Fukui mayor visits University to commemorate anniversary
Shinichi Higashimura, the mayor of Fukui, Japan, traveled to New Brunswick yesterday with his delegation to commemorate the 30th anniversary of Sister Cities International, a program that connects U.S. cities to international cities.
Upon Higashimura’s arrival to New Brunswick, he toured the city and Rutgers as well as Kusakabe Taro’s grave, where he said he paid his respects. Taro, a samurai from Fukui, was the first Japanese national to graduate from Rutgers College.
“I am impressed with the rich culture and the beauty of the city,” he said.
Former President Dwight Eisenhower developed Sister Cities International in 1956, said Jane Tublin, the deputy envoy for international programs in New Brunswick. New Brunswick’s sister city is Fukui and the two areas share an extensive history.
“[The purpose of Sister Cities] is to encourage cities to link with other cities around the world as a way to learn about each other, learn to respect different cultures and languages, and maybe this will all contribute to some way, somehow, to world peace,” she said.
Tublin said Rutgers’ history with its sister city began in 1867, when Fukui sent Taro to Rutgers Grammar School, now housed in Alexander Johnston Hall on the College Avenue campus. Taro was the first Japanese citizen to be inducted in Phi Beta Kappa at the University.
Taro died from tuberculosis a few weeks before graduation and was posthumously awarded a Bachelor of Arts degree in mathematics. He is buried in Willow Grove Cemetery in New Brunswick, according to a report from Fernanda Perrone, curator at the Zimmerli Art Museum.
Although contact with Fukui began well over a century ago, the cities initiated the official agreement to bond New Brunswick and Fukui as “sister cities” in 1982, Tublin said.
Higashimura attended a lecture in the Alexander Library, where he viewed photographs of Taro as a student at Rutgers College. The collection included images of Taro clad in uniform and standing amongst his peers on a football team.
Tublin said following Taro’s death, Fukui invited William Elliot Griffis, Taro’s language tutor, to teach in Japan.
Many regarded Griffis as the foremost expert on Japan at the time, Tublin said. Upon his death, he willed his entire collection to the Alexander Library on the College Avenue campus, where it is still available for viewing.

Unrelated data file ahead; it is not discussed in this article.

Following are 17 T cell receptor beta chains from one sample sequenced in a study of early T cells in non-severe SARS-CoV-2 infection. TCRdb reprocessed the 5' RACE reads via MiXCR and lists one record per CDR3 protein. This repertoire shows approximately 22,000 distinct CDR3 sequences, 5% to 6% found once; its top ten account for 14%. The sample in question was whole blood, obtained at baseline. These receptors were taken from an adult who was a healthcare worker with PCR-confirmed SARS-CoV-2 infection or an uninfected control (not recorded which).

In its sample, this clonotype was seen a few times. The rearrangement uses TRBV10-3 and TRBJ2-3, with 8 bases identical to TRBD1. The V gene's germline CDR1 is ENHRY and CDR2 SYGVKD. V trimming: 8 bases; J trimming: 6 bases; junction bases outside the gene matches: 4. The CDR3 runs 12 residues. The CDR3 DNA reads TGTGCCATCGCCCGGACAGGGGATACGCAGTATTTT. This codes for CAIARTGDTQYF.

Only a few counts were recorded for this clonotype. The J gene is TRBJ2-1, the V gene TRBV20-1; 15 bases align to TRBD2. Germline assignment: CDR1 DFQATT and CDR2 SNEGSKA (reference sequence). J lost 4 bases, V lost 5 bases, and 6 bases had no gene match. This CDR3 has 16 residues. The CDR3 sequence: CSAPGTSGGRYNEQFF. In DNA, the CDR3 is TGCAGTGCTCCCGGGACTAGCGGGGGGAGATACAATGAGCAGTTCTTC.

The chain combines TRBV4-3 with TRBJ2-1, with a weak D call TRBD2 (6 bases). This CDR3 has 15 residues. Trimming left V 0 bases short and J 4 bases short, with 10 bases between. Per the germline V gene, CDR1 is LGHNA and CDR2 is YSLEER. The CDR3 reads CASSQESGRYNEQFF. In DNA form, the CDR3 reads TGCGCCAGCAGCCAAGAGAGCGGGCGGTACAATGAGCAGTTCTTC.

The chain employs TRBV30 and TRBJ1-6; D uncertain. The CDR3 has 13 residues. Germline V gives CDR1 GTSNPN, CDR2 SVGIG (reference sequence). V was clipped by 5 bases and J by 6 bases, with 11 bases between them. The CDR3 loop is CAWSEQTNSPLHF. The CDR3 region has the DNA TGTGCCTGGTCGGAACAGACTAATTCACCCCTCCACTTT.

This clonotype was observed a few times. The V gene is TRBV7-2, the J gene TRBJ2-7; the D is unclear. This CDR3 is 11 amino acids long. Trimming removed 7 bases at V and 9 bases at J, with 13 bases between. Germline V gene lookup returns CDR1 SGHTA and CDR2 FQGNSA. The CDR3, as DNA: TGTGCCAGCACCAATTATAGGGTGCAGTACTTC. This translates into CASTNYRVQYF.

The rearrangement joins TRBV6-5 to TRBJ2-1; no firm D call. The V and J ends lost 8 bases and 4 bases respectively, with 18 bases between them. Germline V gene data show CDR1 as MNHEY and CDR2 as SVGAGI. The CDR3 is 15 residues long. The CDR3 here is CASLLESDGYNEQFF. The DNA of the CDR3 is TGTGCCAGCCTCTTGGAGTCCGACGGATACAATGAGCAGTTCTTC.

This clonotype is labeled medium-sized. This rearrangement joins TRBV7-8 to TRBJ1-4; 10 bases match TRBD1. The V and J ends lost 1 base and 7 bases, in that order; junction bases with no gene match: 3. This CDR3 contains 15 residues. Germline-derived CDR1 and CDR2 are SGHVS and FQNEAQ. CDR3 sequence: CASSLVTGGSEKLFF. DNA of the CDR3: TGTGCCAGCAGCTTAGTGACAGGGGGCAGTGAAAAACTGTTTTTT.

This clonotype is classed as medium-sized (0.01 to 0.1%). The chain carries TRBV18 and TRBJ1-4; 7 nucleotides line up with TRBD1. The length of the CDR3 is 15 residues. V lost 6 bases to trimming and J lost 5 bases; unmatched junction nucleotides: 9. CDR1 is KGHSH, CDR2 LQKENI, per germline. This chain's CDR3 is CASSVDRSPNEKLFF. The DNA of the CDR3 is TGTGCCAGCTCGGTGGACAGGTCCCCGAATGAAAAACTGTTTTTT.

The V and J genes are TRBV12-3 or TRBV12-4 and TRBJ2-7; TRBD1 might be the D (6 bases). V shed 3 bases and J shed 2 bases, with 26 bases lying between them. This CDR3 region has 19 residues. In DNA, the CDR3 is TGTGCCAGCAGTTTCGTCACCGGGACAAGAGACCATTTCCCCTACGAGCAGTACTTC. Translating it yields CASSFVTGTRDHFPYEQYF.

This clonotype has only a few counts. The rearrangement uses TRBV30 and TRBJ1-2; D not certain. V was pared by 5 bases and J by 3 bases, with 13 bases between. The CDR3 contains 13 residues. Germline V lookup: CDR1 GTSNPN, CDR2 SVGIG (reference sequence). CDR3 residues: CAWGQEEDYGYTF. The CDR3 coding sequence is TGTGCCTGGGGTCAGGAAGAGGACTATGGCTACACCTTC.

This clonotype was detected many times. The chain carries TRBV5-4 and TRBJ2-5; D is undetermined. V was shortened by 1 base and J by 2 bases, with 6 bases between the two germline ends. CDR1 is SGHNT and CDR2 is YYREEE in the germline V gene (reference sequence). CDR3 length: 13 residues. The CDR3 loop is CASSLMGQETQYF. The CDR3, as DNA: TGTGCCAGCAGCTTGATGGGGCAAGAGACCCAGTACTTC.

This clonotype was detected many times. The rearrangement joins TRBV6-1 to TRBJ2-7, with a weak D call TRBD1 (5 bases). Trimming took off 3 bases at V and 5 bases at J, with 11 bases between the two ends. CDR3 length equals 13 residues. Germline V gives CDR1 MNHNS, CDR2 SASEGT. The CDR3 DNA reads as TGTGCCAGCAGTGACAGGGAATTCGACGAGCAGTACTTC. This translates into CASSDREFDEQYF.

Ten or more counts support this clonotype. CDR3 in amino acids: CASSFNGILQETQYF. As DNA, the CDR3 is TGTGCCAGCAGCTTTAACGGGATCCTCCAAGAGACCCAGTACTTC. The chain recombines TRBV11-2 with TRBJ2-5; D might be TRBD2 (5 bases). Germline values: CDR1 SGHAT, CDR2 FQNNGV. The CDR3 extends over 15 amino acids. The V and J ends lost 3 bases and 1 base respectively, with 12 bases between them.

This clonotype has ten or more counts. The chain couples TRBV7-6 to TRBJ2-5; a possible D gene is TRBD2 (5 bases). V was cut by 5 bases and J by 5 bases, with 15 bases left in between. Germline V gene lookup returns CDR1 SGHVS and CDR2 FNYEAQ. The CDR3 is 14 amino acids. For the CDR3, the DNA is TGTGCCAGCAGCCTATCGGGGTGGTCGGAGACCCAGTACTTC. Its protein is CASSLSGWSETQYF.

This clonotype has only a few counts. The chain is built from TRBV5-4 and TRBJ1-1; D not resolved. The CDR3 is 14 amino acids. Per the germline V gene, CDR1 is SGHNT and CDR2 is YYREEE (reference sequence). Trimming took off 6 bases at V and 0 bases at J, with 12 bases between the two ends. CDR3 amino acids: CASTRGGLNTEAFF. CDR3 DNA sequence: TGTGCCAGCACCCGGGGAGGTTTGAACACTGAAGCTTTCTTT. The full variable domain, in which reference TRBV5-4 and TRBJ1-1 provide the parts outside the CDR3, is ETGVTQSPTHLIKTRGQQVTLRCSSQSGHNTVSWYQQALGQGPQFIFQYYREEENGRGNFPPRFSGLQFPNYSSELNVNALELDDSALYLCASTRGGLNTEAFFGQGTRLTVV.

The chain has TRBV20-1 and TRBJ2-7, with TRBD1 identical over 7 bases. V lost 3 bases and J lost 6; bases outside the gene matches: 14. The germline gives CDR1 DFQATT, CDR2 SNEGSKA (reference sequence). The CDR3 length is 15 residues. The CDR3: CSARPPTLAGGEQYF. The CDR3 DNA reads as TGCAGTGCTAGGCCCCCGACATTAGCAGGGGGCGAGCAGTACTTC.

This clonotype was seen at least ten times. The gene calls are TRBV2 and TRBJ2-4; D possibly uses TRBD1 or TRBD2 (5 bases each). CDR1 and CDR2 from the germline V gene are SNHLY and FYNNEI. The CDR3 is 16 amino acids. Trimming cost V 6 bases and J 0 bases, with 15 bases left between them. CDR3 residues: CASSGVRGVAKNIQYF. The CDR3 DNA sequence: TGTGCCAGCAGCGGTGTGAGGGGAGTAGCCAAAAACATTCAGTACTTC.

Fukui donated money to the Jane Voorhees Zimmerli Art Museum on College Ave. after Taro and Griffis’s deaths, Tublin said. The museum features the Kusakabe-Griffis Gallery, which features art in the Japonisme style and accentuates the ties between Fukui and New Brunswick.
Sister Cities International develops programs that bring the most benefit to the citizens of both cities to achieve its mission of fostering cultural awareness, Tublin said. Rutgers uses student exchange to connect with Fukui.
Fifth graders attending Livingston Elementary School are eligible to travel to Japan and vice versa, she said. This year, 5 of 16 applicants were selected to study in Japan.
Tublin said once the American students are in Japan, they attend school and visit temples and museums celebrating Japanese culture.
In New Jersey, the Japanese students tour the Zimmerli Museum and the Alexander Library where they can study Taro’s experiences, Tublin said.
The Japanese students also go to ball games, New York City and the Jersey shore, she said.
While Sister Cities International accommodates the possibility of study abroad programs for youth in New Brunswick, it brings culture to the local New Brunswick setting.
Along with his tour of Rutgers, Higashimura visited New Brunswick High School yesterday, said Russell Marchetta, the public information officer for the city of New Brunswick. Four students studying Japanese as well as a Japanese-American teacher accompanied him and his delegation.
The students interviewed Higashimura in Japanese, Marchetta said. They prepared a luncheon and personally served the mayor and his delegation.
“They learn Japanese in books and [from] speaking to one another — here they got to speak Japanese to people whose first language is Japanese,” he said. This is something you don’t see every day. … This was a real eye-opener for them.”
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